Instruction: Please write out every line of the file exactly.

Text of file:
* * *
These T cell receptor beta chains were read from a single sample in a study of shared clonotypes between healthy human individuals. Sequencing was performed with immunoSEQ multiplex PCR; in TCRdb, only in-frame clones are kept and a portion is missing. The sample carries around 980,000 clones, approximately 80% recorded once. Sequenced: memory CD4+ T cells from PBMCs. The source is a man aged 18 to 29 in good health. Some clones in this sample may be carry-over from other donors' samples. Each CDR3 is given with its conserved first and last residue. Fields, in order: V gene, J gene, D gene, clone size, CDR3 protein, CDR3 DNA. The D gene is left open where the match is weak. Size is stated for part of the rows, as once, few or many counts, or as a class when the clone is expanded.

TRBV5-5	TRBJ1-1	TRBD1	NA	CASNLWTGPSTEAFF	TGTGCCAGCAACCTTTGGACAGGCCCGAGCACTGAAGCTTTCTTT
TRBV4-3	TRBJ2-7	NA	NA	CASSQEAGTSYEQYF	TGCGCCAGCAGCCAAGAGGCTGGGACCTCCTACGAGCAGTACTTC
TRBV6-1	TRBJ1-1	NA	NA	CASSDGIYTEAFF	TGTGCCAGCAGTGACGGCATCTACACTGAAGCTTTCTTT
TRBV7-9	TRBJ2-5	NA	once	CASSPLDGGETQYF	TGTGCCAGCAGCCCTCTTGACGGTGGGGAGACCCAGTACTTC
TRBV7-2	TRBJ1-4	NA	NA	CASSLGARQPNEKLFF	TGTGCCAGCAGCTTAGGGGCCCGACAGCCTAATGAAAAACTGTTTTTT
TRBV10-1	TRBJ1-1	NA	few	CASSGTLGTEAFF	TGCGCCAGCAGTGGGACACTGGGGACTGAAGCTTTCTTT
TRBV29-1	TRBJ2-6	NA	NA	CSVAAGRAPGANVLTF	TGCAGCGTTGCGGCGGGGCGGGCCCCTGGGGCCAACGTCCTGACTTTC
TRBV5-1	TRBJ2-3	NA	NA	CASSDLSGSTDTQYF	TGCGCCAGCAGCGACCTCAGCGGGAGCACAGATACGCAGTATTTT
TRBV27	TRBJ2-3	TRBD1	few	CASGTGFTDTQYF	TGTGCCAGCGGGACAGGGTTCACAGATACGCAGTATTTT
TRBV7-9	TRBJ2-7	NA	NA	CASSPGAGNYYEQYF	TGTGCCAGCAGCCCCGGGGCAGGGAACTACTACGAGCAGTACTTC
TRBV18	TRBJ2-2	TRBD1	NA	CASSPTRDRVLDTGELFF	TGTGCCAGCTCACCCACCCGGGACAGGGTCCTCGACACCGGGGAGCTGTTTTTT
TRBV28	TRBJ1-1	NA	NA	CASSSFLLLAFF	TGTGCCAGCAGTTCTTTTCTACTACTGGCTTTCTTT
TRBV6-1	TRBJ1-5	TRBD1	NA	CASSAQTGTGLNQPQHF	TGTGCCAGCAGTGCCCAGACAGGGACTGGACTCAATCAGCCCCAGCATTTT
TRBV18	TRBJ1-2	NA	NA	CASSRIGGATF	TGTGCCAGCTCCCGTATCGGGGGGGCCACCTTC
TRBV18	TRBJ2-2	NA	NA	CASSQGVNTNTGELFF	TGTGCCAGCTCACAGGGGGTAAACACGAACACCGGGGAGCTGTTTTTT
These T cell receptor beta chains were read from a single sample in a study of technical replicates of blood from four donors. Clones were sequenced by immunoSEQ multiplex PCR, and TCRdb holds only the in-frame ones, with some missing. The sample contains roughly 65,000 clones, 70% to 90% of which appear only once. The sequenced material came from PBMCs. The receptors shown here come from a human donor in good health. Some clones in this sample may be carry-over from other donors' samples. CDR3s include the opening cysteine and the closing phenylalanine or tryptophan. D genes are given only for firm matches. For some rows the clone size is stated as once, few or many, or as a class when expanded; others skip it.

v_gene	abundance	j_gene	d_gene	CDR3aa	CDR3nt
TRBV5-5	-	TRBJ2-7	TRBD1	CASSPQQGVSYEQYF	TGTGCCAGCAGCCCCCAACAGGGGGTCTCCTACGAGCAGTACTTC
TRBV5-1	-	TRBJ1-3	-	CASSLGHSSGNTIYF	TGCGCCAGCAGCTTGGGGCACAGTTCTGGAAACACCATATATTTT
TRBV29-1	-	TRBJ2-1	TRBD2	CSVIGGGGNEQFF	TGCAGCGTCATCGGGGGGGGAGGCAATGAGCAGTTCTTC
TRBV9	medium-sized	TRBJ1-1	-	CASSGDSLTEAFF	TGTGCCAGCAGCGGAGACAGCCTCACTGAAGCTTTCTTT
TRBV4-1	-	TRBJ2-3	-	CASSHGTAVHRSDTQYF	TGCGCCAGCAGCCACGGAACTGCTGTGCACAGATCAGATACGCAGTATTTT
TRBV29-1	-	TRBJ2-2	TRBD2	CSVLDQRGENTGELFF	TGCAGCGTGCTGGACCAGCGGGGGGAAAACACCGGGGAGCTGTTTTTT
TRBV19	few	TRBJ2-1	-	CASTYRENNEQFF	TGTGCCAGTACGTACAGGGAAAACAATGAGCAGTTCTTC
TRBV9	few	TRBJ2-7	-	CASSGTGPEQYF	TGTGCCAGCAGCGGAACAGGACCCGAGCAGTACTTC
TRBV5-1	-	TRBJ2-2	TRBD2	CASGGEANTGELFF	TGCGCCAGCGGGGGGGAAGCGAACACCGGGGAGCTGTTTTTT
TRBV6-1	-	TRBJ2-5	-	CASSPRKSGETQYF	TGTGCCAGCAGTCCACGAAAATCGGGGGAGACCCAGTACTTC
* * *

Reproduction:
These T cell receptor beta chains were read from a single sample in a study of shared clonotypes between healthy human individuals. Sequencing was performed with immunoSEQ multiplex PCR; in TCRdb, only in-frame clones are kept and a portion is missing. The sample carries around 980,000 clones, approximately 80% recorded once. Sequenced: memory CD4+ T cells from PBMCs. The source is a man aged 18 to 29 in good health. Some clones in this sample may be carry-over from other donors' samples. Each CDR3 is given with its conserved first and last residue. Fields, in order: V gene, J gene, D gene, clone size, CDR3 protein, CDR3 DNA. The D gene is left open where the match is weak. Size is stated for part of the rows, as once, few or many counts, or as a class when the clone is expanded.

TRBV5-5	TRBJ1-1	TRBD1	NA	CASNLWTGPSTEAFF	TGTGCCAGCAACCTTTGGACAGGCCCGAGCACTGAAGCTTTCTTT
TRBV4-3	TRBJ2-7	NA	NA	CASSQEAGTSYEQYF	TGCGCCAGCAGCCAAGAGGCTGGGACCTCCTACGAGCAGTACTTC
TRBV6-1	TRBJ1-1	NA	NA	CASSDGIYTEAFF	TGTGCCAGCAGTGACGGCATCTACACTGAAGCTTTCTTT
TRBV7-9	TRBJ2-5	NA	once	CASSPLDGGETQYF	TGTGCCAGCAGCCCTCTTGACGGTGGGGAGACCCAGTACTTC
TRBV7-2	TRBJ1-4	NA	NA	CASSLGARQPNEKLFF	TGTGCCAGCAGCTTAGGGGCCCGACAGCCTAATGAAAAACTGTTTTTT
TRBV10-1	TRBJ1-1	NA	few	CASSGTLGTEAFF	TGCGCCAGCAGTGGGACACTGGGGACTGAAGCTTTCTTT
TRBV29-1	TRBJ2-6	NA	NA	CSVAAGRAPGANVLTF	TGCAGCGTTGCGGCGGGGCGGGCCCCTGGGGCCAACGTCCTGACTTTC
TRBV5-1	TRBJ2-3	NA	NA	CASSDLSGSTDTQYF	TGCGCCAGCAGCGACCTCAGCGGGAGCACAGATACGCAGTATTTT
TRBV27	TRBJ2-3	TRBD1	few	CASGTGFTDTQYF	TGTGCCAGCGGGACAGGGTTCACAGATACGCAGTATTTT
TRBV7-9	TRBJ2-7	NA	NA	CASSPGAGNYYEQYF	TGTGCCAGCAGCCCCGGGGCAGGGAACTACTACGAGCAGTACTTC
TRBV18	TRBJ2-2	TRBD1	NA	CASSPTRDRVLDTGELFF	TGTGCCAGCTCACCCACCCGGGACAGGGTCCTCGACACCGGGGAGCTGTTTTTT
TRBV28	TRBJ1-1	NA	NA	CASSSFLLLAFF	TGTGCCAGCAGTTCTTTTCTACTACTGGCTTTCTTT
TRBV6-1	TRBJ1-5	TRBD1	NA	CASSAQTGTGLNQPQHF	TGTGCCAGCAGTGCCCAGACAGGGACTGGACTCAATCAGCCCCAGCATTTT
TRBV18	TRBJ1-2	NA	NA	CASSRIGGATF	TGTGCCAGCTCCCGTATCGGGGGGGCCACCTTC
TRBV18	TRBJ2-2	NA	NA	CASSQGVNTNTGELFF	TGTGCCAGCTCACAGGGGGTAAACACGAACACCGGGGAGCTGTTTTTT
These T cell receptor beta chains were read from a single sample in a study of technical replicates of blood from four donors. Clones were sequenced by immunoSEQ multiplex PCR, and TCRdb holds only the in-frame ones, with some missing. The sample contains roughly 65,000 clones, 70% to 90% of which appear only once. The sequenced material came from PBMCs. The receptors shown here come from a human donor in good health. Some clones in this sample may be carry-over from other donors' samples. CDR3s include the opening cysteine and the closing phenylalanine or tryptophan. D genes are given only for firm matches. For some rows the clone size is stated as once, few or many, or as a class when expanded; others skip it.

v_gene	abundance	j_gene	d_gene	CDR3aa	CDR3nt
TRBV5-5	-	TRBJ2-7	TRBD1	CASSPQQGVSYEQYF	TGTGCCAGCAGCCCCCAACAGGGGGTCTCCTACGAGCAGTACTTC
TRBV5-1	-	TRBJ1-3	-	CASSLGHSSGNTIYF	TGCGCCAGCAGCTTGGGGCACAGTTCTGGAAACACCATATATTTT
TRBV29-1	-	TRBJ2-1	TRBD2	CSVIGGGGNEQFF	TGCAGCGTCATCGGGGGGGGAGGCAATGAGCAGTTCTTC
TRBV9	medium-sized	TRBJ1-1	-	CASSGDSLTEAFF	TGTGCCAGCAGCGGAGACAGCCTCACTGAAGCTTTCTTT
TRBV4-1	-	TRBJ2-3	-	CASSHGTAVHRSDTQYF	TGCGCCAGCAGCCACGGAACTGCTGTGCACAGATCAGATACGCAGTATTTT
TRBV29-1	-	TRBJ2-2	TRBD2	CSVLDQRGENTGELFF	TGCAGCGTGCTGGACCAGCGGGGGGAAAACACCGGGGAGCTGTTTTTT
TRBV19	few	TRBJ2-1	-	CASTYRENNEQFF	TGTGCCAGTACGTACAGGGAAAACAATGAGCAGTTCTTC
TRBV9	few	TRBJ2-7	-	CASSGTGPEQYF	TGTGCCAGCAGCGGAACAGGACCCGAGCAGTACTTC
TRBV5-1	-	TRBJ2-2	TRBD2	CASGGEANTGELFF	TGCGCCAGCGGGGGGGAAGCGAACACCGGGGAGCTGTTTTTT
TRBV6-1	-	TRBJ2-5	-	CASSPRKSGETQYF	TGTGCCAGCAGTCCACGAAAATCGGGGGAGACCCAGTACTTC